Italy is a European country that is very attractive to start your own business there. Many of our entrepreneurs now want to open a company in Italy, but many are stopped by the fact that they do not have enough information about the nuances and intricacies of opening a company there.
The Italian economy is particularly resilient. This is confirmed by the fact that almost 80% of Italian companies are family-owned. Proponents of the American business model, perhaps, should not open a company in Italy. The business market in Italy is not at all the same as in America. Small business in Italy is based on several organizational and legal forms in which entrepreneurs can register their firms.
Limited Liability Company (Sоsieta \ ‘a responsabilita \’ limitata (S.r.l.) is the most common form of company registration in Italy.
The minimum authorized capital of an SRL is 10.000 euros. If the SRL has one participant, then the authorized capital must be paid 100% by the time of registration of the Company.
A contribution to the authorized capital of an LLC can be both money and securities, other things or property rights, or other rights that have a monetary value.
Establish a company in the form of S.r.l. can be both individuals and legal entities. A prerequisite is the presence of a legal address, and it must be functioning, and not fictitious. If you plan to be the sole owner of the company, then be prepared for the fact that you will be required to pay all the authorized capital by the time of registration. If the number of founders of the company exceeds one person, then the option of paying only a part of the authorized capital when registering the company is allowed. During the registration of the company, it must also be entered in the regional register of enterprises. Less common forms of business registration in Italy are such as a limited and unlimited limited liability company (Società in accomandita semplice), an unlimited liability company (Società in nome collettivo) and an additional liability company (Responsabilità aggiuntiva).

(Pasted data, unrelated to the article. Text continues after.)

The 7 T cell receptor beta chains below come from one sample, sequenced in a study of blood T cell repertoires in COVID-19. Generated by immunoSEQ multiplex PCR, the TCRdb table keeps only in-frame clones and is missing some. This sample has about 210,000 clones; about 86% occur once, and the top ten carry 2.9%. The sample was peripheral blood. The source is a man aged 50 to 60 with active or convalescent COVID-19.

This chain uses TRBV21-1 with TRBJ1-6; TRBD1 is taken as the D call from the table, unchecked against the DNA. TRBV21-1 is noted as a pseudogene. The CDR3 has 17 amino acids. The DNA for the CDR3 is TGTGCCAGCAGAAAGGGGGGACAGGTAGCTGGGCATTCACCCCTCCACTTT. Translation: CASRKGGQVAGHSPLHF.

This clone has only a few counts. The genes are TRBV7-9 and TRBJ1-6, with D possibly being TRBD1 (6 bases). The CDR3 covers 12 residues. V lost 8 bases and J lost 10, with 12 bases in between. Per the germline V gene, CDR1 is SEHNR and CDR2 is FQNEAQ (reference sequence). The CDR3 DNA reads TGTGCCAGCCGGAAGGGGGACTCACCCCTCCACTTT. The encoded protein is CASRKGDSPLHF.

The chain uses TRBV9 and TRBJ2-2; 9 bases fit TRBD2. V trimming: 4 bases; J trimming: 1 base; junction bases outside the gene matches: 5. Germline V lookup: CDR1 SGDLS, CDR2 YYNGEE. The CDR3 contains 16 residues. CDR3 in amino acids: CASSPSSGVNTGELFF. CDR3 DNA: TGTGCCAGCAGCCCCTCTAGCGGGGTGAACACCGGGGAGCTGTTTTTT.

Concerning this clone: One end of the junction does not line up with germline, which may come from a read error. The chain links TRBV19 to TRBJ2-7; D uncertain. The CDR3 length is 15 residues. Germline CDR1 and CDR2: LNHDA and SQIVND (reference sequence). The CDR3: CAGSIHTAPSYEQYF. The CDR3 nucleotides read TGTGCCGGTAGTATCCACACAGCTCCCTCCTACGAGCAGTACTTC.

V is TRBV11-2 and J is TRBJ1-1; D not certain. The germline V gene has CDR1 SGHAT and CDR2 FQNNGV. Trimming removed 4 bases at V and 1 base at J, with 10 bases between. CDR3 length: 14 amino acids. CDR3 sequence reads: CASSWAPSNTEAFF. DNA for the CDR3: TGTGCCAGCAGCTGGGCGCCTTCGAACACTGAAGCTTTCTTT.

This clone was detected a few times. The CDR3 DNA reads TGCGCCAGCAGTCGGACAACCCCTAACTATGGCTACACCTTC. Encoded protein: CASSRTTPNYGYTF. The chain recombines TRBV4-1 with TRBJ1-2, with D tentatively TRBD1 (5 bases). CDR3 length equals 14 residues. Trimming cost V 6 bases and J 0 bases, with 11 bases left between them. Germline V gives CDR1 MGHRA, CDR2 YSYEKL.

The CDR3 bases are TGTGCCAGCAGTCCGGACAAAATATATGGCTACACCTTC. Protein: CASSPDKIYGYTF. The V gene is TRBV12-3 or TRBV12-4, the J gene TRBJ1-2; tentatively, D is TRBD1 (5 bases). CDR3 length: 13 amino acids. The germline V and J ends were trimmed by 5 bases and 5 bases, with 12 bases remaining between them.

If you are seriously thinking about opening a company in Italy, then you can register your business in these forms, but most often the most suitable is just a limited liability company. Each company in Italy is obliged to submit monthly or quarterly reports to the relevant services – the frequency of submission of documents depends on the company’s cash flow. The balance sheet must be submitted to the tax office once a year. For many, a good alternative to starting a business abroad on their own is to buy an existing company there.
The LLC will pay income tax of 27%, which consists of corporate income tax IRES (Italian Imposta sul reddito delle società) equal to 24% and regional income tax IRAP (Imposta regionale sulle attività produttive) of 3.9%.
Currency regulation in Italy is based on the fact that all cash payments are carried out only in lira, and non-cash – in euros. If you decide to buy real estate in Italy, then you can do it only from an account in an Italian bank. All foreign banks, of which there are not so many in Italy, are much less trusted, and they are not very popular both among companies and among ordinary citizens.
Compared to other European countries, the cost of servicing a company in Italy is significantly lower.
The legislation does not put forward requirements for the number of hired residents, and does not fix the minimum annual turnover. There are also no requirements for the number of hired directors, administrators, and other employees. In Italy, they adhere to the principle that the success of the company is a purely private matter of the entrepreneur. There is no need to prove what benefits it brings to the state.
Like any other country, Italy has its own business culture, which should be adhered to by anyone who decides to do business in this country. Italian culture as a whole is primarily relationship-oriented. This trait is also characteristic of the business sphere.
A handshake is an important element of communication, including business communication. Even women greet each other with a handshake in Italy. Italians do not like to talk about business over the phone or the Internet. Therefore, you should not send Italians an email with an offer of cooperation. Better to make an appointment and discuss everything in private. Even during business negotiations, Italians do not betray their explosive temperament – they are impulsive, expressive, expressive. If during a conversation your Italian partner interrupts you, do not take it as disrespect, this is just a manifestation of Italian expression.
Before negotiations, Italians are accustomed to studying the work history of a future potential partner, since it is customary in Italian society that people with the same business and social status should participate in negotiations. Although Italians are very friendly and tend to create an atmosphere of ease even in the business aspects of communication, one should not neglect their titles, titles, and high positions.